Saturday, June 30, 2012

Independent print startup thrives despite crisis

While print newspapers are losing subscribers and advertisers in the rest of Europe, an Italian print publication launched by an investigative reporter is thriving because of its independent voice.

Il Fatto Quotidiano (The Daily Facts) has been slaying sacred cows since 2009 and makes its money from subscribers and newsstand sales -- roughly 6 million euros in profit in both 2010 and 2011. Part of its success may be attributable to its opposition to then-Prime Minister Silvio Berlusconi, whose control of a vast media empire tended to stifle criticism of his administration.

As of June last year (the latest figures available), Il Fatto had circulation of 127,000 daily, with 42,000 subscribers (at 290 euros annually), with the rest sold on newsstands. Earlier this year it reported 450,000 unique users daily for its online edition.

The fact that a print publication supported by subscribers could thrive amid a worldwide economic downturn and a collapsing economic model for print seems remarkable.

Tuesday, June 19, 2012

10 commandments for digital news entrepreneurs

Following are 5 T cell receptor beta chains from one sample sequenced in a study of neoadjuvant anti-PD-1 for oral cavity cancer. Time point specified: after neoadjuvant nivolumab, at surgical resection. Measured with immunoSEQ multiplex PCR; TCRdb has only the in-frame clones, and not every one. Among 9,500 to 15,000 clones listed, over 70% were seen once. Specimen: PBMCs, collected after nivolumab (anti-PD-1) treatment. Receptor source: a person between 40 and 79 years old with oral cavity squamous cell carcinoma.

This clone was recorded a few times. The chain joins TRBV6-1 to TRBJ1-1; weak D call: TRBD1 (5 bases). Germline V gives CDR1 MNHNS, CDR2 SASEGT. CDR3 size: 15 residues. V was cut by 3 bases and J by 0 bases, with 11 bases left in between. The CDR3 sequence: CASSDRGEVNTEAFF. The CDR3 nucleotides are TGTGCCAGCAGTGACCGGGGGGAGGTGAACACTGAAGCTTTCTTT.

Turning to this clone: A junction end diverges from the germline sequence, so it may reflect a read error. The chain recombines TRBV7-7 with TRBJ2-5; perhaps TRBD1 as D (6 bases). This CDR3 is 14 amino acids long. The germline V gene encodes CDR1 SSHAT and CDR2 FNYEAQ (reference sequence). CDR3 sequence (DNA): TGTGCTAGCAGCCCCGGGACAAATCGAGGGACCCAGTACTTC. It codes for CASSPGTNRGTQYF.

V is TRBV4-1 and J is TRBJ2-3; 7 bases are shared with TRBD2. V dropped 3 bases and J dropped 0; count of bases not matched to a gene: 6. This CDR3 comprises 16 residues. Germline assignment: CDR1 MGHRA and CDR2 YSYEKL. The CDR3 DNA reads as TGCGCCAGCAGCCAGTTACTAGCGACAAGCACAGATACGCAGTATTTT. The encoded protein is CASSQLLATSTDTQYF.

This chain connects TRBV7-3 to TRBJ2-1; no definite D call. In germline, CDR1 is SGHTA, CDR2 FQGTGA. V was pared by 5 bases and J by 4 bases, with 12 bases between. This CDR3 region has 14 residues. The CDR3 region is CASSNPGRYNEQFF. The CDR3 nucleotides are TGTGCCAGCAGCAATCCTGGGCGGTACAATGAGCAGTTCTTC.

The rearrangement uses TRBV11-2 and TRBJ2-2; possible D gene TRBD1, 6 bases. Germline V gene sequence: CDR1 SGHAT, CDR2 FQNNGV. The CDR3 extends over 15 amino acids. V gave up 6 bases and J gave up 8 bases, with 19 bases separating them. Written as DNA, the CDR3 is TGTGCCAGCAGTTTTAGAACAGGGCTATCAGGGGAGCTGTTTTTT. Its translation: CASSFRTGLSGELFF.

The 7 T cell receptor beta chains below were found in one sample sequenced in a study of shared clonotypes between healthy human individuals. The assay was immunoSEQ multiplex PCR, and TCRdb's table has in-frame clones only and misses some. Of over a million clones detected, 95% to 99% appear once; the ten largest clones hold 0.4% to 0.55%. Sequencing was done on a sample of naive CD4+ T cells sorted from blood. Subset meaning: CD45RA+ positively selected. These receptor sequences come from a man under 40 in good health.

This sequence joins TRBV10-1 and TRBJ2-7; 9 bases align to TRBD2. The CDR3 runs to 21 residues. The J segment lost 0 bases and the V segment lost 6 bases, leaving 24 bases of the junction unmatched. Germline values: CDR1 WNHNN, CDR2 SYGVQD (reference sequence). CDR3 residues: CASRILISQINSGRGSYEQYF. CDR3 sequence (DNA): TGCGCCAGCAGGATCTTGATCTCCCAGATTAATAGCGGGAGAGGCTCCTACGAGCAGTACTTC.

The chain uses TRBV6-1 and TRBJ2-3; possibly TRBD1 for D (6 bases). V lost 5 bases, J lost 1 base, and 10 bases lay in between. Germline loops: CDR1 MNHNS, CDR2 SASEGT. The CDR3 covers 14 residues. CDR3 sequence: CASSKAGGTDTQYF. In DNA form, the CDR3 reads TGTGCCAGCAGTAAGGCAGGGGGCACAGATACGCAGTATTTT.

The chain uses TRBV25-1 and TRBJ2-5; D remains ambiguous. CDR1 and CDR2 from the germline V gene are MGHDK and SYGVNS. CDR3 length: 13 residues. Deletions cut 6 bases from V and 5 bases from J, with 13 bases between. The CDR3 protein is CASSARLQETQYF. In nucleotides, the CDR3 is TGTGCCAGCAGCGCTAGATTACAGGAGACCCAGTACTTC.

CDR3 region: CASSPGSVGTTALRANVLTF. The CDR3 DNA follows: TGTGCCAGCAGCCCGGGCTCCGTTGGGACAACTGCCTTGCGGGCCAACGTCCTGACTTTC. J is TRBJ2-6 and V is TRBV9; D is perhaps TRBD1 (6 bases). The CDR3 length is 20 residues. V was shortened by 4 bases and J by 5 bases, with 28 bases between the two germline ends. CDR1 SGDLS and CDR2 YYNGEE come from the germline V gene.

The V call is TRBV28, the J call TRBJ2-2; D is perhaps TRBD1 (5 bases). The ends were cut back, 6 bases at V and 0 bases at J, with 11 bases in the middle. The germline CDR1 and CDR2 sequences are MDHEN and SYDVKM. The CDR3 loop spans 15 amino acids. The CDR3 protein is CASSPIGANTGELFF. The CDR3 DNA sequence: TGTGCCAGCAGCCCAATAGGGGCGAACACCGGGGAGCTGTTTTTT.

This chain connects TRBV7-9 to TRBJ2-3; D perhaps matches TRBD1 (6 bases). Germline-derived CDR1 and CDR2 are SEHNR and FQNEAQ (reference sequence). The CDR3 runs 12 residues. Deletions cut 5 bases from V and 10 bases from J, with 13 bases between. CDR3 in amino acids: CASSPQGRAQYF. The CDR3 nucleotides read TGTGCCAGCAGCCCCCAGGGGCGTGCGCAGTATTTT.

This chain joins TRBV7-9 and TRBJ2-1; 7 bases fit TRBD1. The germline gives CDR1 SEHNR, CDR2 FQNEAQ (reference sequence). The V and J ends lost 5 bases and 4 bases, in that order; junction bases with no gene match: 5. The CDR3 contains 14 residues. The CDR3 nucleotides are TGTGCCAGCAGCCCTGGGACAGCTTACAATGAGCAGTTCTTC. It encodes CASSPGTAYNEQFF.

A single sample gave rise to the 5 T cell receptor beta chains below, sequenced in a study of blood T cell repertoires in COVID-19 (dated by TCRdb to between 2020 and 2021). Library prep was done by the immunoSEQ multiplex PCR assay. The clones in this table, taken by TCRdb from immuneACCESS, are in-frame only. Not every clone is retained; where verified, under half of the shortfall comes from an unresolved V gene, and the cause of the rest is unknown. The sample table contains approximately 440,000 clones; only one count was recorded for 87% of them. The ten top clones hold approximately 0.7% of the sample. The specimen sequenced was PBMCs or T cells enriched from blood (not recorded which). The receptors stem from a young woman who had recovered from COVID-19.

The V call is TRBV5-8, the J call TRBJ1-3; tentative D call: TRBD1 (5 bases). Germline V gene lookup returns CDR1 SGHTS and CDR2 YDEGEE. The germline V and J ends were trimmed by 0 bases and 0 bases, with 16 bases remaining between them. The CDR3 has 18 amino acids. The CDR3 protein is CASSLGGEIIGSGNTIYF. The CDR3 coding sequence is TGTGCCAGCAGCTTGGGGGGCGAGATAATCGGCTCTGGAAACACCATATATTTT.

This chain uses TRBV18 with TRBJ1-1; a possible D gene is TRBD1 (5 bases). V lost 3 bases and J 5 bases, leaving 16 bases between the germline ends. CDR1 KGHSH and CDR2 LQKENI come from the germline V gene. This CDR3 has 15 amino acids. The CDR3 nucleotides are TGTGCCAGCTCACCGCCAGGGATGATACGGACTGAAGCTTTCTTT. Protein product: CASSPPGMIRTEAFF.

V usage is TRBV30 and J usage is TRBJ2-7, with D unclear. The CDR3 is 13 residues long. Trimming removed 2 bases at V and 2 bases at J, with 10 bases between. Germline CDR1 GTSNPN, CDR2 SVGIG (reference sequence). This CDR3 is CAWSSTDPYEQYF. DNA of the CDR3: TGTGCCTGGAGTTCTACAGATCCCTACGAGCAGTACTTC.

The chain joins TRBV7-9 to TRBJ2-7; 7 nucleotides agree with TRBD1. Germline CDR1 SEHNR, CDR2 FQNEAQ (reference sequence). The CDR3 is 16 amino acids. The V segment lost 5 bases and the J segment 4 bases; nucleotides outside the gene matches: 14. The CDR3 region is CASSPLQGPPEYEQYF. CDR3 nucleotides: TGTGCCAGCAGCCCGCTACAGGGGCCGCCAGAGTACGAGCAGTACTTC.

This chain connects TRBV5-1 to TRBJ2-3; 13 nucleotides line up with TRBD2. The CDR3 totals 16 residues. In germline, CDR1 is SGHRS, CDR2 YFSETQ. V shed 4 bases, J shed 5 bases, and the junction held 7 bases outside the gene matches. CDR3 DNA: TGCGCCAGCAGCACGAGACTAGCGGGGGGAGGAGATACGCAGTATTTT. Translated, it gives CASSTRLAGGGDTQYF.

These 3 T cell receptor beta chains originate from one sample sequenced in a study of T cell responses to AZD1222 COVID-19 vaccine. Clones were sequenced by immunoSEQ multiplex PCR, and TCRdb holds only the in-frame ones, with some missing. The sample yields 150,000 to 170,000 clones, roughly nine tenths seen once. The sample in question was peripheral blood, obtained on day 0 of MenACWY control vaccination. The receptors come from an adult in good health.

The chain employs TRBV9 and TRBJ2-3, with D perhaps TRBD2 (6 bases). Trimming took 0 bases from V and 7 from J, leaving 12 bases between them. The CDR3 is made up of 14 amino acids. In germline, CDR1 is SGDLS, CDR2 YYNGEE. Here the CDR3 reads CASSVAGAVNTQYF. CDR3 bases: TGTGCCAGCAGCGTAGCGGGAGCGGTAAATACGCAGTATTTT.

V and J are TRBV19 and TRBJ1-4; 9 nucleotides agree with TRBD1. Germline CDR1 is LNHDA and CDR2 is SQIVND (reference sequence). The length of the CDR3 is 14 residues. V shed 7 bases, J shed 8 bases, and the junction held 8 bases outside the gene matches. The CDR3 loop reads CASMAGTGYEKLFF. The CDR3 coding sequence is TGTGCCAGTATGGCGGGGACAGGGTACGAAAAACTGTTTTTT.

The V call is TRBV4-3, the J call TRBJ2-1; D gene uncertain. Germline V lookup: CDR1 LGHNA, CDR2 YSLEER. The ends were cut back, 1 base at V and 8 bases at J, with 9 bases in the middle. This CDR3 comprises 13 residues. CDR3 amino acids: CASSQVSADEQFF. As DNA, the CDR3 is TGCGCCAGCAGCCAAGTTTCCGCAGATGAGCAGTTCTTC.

Versión en español aquí.

I have been inspired by a book about 13 new digital media launched in Spain by entrepreneurial journalists.

The book -- Microperiodismos: Aventuras Digitales en Tiempos de Crisis -- profiles some news organizations that are defying the voices of pessimism, the economic crisis in Spain and competition from the traditional media.

The authors, Eva Domínguez y Jordi Pérez Colomé, compiled 13 stories of journalists motivated by passion, service to the community and a search for alternatives to working for big media companies.

Thursday, June 14, 2012

In New Orleans, nostalgia is not good for journalism

Let's not cry any more about the decision of Advance Publications, a profit-driven enterprise, to reduce its newspapers in New Orleans and Alabama to publishing three days a week. It is sad for the people who were laid off, and we who love print are disappointed.

But this was inevitable. The big newspaper chains have shown little interest in adjusting to the new digital news competition. Instead they have continued to squeeze whatever they can out of print for as long as they can, prolonging the agony through layoffs rather than investing significantly in digital.

As proof of the lack of investment, Mathew Ingram points out that Advance's newspapers have awful websites, including the one for my hometown newspaper, the Cleveland Plain Dealer. (Will it be the next one to go to three days a week?)

Saturday, June 9, 2012

When will mobile ad revenue reflect time spent?

Two years ago the buzz was that mobile was the next big thing, and now that consumers are moving to tablets and smartphones, the moment has arrived.

  • Nielsen says that 50.4% of mobile users now have a smartphone.
  • More than two-thirds of those in the 25-34 age group have a smartphone. The report is here.

This slide from Mary Meeker of Morgan Stanley shows
the opportunity for mobile advertising. Although consumers spend
10% of their time with media on mobile platforms, mobile
is getting only 1% of the ad revenue, a $20 billion opportunity.